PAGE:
Multivariate Methods for Monitoring Structural Change

Posted: 11 Jun 2009

See all articles by Jan J. Groen

Jan J. Groen

Federal Reserve Bank of New York

George Kapetanios

King's College, London

Simon Price

Essex Business School; City University London - Department of Economics

Date Written: June 9, 2009

Abstract

Detection of structural change is a critical empirical activity, but continuous ‘monitoring’ of time series for structural changes in real time raises well-known econometric issues. These have been explored in a univariate context. If multiple series co-break, as may be plausible, then it is possible that simultaneous examination of a multivariate set of data would help identify changes with higher probability or more rapidly than when series are examined on a case-by-case basis. Some asymptotic theory is developed for a maximum CUSUM detection test. Monte Carlo experiments suggest that there is an improvement in detection relative to a univariate detector over a wide range of experimental parameters, given a sufficiently large number of co-breaking series. The method is applied to UK RPI inflation in the period after 2001. A break is detected which would not have been picked up by univariate methods.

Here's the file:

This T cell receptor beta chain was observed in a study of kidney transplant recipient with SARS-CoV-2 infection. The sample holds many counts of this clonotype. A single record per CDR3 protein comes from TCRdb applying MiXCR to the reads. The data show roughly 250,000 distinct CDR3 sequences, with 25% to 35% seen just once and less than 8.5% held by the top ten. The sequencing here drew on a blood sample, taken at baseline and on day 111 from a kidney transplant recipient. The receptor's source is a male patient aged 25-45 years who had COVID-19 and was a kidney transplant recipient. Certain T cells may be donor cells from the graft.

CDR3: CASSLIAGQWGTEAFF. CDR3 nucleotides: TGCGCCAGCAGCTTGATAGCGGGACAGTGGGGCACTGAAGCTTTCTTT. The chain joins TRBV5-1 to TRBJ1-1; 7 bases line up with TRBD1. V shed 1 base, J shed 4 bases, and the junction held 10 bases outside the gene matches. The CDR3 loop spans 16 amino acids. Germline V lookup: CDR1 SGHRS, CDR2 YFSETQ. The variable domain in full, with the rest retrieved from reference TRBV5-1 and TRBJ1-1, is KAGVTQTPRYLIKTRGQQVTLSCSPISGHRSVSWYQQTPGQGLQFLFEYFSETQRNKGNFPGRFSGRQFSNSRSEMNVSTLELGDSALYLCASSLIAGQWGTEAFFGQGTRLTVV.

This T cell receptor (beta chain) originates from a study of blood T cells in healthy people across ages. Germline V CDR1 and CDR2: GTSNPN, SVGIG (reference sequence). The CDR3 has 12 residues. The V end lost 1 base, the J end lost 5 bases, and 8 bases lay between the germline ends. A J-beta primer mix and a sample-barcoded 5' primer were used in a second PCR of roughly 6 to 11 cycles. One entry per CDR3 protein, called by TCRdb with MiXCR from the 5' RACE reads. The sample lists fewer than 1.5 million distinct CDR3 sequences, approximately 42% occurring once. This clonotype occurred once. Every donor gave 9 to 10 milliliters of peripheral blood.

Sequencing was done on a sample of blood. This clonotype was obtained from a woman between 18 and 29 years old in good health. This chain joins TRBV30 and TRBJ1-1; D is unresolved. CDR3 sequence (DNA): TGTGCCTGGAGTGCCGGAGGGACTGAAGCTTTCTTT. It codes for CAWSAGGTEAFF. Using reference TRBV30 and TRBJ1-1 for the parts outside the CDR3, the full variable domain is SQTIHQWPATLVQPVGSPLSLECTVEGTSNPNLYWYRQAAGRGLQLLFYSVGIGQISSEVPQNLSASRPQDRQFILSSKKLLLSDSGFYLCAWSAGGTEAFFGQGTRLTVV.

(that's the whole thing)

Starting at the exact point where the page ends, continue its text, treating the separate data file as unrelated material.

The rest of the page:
Keywords: monitoring, structural change, panel, CUSUM, fluctuation test

JEL Classification: C100, C590

Suggested Citation

Groen, Jan J. and Kapetanios, George and Price, Simon G., Multivariate Methods for Monitoring Structural Change (June 9, 2009). Available at SSRN: https://ssrn.com/abstract=1416825

Jan J. Groen

Federal Reserve Bank of New York ( email )

33 Liberty Street
New York, NY 10045
United States

HOME PAGE: http://nyfedeconomists.org/groen/

George Kapetanios

King's College, London ( email )

30 Aldwych
London, WC2B 4BG
United Kingdom
+44 20 78484951 (Phone)

Simon G. Price (Contact Author)

Essex Business School ( email )

Wivenhoe Park
Colchester, CO4 3SQ
United Kingdom

City University London - Department of Economics ( email )

Northampton Square
London, EC1V 0HB
United Kingdom

Do you have a job opening that you would like to promote on SSRN?

Paper statistics

Abstract Views
750
PlumX Metrics